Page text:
The Forbidden (Courtship of Nellie Fisher Series #2)

The Forbidden (Courtship of Nellie Fisher Series #2)

4.3 30
by Beverly Lewis, Aimee Lilly

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Caleb Yoder's father has forbidden him to court Nellie Mae Fisher, but words alone cannot stop Caleb's devotion.See more details below


Caleb Yoder's father has forbidden him to court Nellie Mae Fisher, but words alone cannot stop Caleb's devotion.

Editorial Reviews

Publishers Weekly
Book two of Lewis's series is exactly the kind of predictable Amish novel her readers have come to expect: multiple character plot lines, romantic entanglements, tension within the religious community, and at least one tragedy. Here, Lewis continues the saga of Nellie Mae Fisher, whose Amish family embraces a "New Order" personal faith that defies the "Old Order" beliefs they've always held dear. Nellie hopes to marry Caleb Yoder, but because of her family's change of belief, Caleb's father forbids him to marry Nellie on pain of losing his inheritance. Lewis capably portrays the struggle Nellie feels between the attraction of her family's faith and the yearnings of her heart. Other plot threads continue: Nellie's sister Rhoda is drawn into the modern world and its promise of convenience, excitement and automobiles, while a couple who have been given a set of twins to raise discover that their burgeoning interest in the New Order faith causes the birth mother to have second thoughts about their fitness as adoptive parents. Lewis's readers seemingly can't get enough of her tales about Amish life, and this latest installment won't disappoint.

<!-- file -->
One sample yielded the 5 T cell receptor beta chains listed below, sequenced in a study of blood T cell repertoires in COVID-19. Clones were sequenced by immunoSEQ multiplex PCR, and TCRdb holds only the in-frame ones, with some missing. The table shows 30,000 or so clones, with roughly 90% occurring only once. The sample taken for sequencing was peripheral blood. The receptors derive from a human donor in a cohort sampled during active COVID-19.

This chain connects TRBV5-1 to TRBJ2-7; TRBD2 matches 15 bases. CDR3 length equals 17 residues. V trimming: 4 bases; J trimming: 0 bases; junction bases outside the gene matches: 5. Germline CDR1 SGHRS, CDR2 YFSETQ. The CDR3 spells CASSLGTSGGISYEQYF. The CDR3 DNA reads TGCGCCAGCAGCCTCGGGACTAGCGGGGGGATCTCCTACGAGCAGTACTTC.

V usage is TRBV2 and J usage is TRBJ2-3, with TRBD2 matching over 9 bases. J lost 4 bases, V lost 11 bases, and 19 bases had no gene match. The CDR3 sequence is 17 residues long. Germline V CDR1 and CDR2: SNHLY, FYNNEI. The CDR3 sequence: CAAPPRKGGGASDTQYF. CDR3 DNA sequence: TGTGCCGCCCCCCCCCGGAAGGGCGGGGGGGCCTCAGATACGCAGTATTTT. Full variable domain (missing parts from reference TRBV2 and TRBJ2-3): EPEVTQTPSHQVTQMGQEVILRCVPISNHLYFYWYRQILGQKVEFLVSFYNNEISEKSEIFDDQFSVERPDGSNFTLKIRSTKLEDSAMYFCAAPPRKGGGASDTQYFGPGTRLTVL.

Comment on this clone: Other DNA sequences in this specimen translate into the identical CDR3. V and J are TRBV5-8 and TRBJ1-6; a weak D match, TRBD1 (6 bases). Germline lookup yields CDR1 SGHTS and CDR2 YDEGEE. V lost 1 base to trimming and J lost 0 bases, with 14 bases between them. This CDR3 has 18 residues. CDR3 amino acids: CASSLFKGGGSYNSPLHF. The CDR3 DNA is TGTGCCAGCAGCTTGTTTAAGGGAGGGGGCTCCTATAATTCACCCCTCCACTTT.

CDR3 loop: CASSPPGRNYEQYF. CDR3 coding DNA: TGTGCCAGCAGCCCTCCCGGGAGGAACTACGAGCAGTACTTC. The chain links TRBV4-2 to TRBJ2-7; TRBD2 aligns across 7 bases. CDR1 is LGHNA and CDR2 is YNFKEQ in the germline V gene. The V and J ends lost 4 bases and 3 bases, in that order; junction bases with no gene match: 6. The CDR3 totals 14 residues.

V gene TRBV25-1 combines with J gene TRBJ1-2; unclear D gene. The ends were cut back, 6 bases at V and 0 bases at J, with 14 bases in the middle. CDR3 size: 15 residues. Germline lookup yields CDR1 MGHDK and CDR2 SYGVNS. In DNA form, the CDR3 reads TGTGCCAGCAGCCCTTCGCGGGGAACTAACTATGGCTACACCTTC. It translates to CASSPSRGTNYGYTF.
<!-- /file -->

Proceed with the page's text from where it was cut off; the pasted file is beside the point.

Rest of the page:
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Product Details

Oasis Audio
Publication date:
Courtship of Nellie Fisher Series, #2
Edition description:
Product dimensions:
6.40(w) x 5.50(h) x 0.70(d)

Read an Excerpt

The Forbidden
By Beverly M. Lewis
Bethany House Publishers Copyright © 2008 Beverly M. Lewis
All right reserved.

ISBN: 978-0-7642-0311-4

Chapter One Nellie Mae Fisher loaded her newly baked goods onto the long sleigh and covered them with a lightweight tarp before tying everything down securely. She slipped her outer bonnet over her Kapp and breathed lightly as she pulled the sleigh through the backyard, toward the bakery shop behind her father's farmhouse. The January air was frosty, and she pushed the woolen scarf into place to protect her nose.

The expanse of land beyond Nellie's Simple Sweets lay buried beneath a blanket of snow, the unfruitful cornfield of last summer now as white and perfect as any neighboring field. A ridge of tall trees to the west stood stark and forklike against the sky, and only a handful of stray leaves still clung to the maples near the barnyard. Closer in, a few scraggly remnants of cornstalks remained, their reedy stems silhouetted brown against the snow.

Our first Christmas and New Year's ... without Suzy.